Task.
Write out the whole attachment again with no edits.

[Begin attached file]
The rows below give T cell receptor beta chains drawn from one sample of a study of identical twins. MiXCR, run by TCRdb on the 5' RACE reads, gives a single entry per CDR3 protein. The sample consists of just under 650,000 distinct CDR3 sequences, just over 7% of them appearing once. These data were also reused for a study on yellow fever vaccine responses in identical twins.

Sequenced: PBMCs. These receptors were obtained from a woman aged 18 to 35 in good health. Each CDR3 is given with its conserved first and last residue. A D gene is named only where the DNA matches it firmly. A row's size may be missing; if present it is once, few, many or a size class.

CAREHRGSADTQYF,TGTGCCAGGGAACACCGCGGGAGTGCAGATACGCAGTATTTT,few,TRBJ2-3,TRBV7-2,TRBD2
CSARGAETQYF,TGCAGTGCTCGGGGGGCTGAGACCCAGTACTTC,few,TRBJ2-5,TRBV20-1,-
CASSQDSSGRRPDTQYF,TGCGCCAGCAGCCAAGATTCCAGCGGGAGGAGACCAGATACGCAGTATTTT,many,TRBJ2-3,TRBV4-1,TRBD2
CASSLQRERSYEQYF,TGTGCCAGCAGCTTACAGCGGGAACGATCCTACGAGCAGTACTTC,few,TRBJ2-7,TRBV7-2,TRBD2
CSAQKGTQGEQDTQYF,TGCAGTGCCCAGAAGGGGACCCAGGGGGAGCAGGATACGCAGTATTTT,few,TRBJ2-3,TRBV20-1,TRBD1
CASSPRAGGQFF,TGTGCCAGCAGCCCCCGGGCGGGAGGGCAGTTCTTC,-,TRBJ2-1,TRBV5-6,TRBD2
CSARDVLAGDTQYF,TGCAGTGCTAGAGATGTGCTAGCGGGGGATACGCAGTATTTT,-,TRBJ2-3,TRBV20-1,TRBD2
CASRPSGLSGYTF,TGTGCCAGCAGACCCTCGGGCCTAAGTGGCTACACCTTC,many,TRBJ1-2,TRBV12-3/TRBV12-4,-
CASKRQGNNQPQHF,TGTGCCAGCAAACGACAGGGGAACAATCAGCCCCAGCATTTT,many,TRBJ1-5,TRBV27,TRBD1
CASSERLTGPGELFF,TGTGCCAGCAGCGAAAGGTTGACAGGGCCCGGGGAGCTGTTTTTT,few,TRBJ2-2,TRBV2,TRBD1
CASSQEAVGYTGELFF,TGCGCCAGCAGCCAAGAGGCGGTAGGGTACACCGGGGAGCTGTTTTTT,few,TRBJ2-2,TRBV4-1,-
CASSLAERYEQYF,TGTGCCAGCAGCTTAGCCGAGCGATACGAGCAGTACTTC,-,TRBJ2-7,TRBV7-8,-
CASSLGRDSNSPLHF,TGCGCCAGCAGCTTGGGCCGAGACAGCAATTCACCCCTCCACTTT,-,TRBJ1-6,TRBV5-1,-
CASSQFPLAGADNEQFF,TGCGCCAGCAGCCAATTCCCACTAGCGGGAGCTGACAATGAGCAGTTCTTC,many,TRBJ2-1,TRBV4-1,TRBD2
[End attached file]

The rows below give T cell receptor beta chains drawn from one sample of a study of identical twins. MiXCR, run by TCRdb on the 5' RACE reads, gives a single entry per CDR3 protein. The sample consists of just under 650,000 distinct CDR3 sequences, just over 7% of them appearing once. These data were also reused for a study on yellow fever vaccine responses in identical twins.

Sequenced: PBMCs. These receptors were obtained from a woman aged 18 to 35 in good health. Each CDR3 is given with its conserved first and last residue. A D gene is named only where the DNA matches it firmly. A row's size may be missing; if present it is once, few, many or a size class.

CAREHRGSADTQYF,TGTGCCAGGGAACACCGCGGGAGTGCAGATACGCAGTATTTT,few,TRBJ2-3,TRBV7-2,TRBD2
CSARGAETQYF,TGCAGTGCTCGGGGGGCTGAGACCCAGTACTTC,few,TRBJ2-5,TRBV20-1,-
CASSQDSSGRRPDTQYF,TGCGCCAGCAGCCAAGATTCCAGCGGGAGGAGACCAGATACGCAGTATTTT,many,TRBJ2-3,TRBV4-1,TRBD2
CASSLQRERSYEQYF,TGTGCCAGCAGCTTACAGCGGGAACGATCCTACGAGCAGTACTTC,few,TRBJ2-7,TRBV7-2,TRBD2
CSAQKGTQGEQDTQYF,TGCAGTGCCCAGAAGGGGACCCAGGGGGAGCAGGATACGCAGTATTTT,few,TRBJ2-3,TRBV20-1,TRBD1
CASSPRAGGQFF,TGTGCCAGCAGCCCCCGGGCGGGAGGGCAGTTCTTC,-,TRBJ2-1,TRBV5-6,TRBD2
CSARDVLAGDTQYF,TGCAGTGCTAGAGATGTGCTAGCGGGGGATACGCAGTATTTT,-,TRBJ2-3,TRBV20-1,TRBD2
CASRPSGLSGYTF,TGTGCCAGCAGACCCTCGGGCCTAAGTGGCTACACCTTC,many,TRBJ1-2,TRBV12-3/TRBV12-4,-
CASKRQGNNQPQHF,TGTGCCAGCAAACGACAGGGGAACAATCAGCCCCAGCATTTT,many,TRBJ1-5,TRBV27,TRBD1
CASSERLTGPGELFF,TGTGCCAGCAGCGAAAGGTTGACAGGGCCCGGGGAGCTGTTTTTT,few,TRBJ2-2,TRBV2,TRBD1
CASSQEAVGYTGELFF,TGCGCCAGCAGCCAAGAGGCGGTAGGGTACACCGGGGAGCTGTTTTTT,few,TRBJ2-2,TRBV4-1,-
CASSLAERYEQYF,TGTGCCAGCAGCTTAGCCGAGCGATACGAGCAGTACTTC,-,TRBJ2-7,TRBV7-8,-
CASSLGRDSNSPLHF,TGCGCCAGCAGCTTGGGCCGAGACAGCAATTCACCCCTCCACTTT,-,TRBJ1-6,TRBV5-1,-
CASSQFPLAGADNEQFF,TGCGCCAGCAGCCAATTCCCACTAGCGGGAGCTGACAATGAGCAGTTCTTC,many,TRBJ2-1,TRBV4-1,TRBD2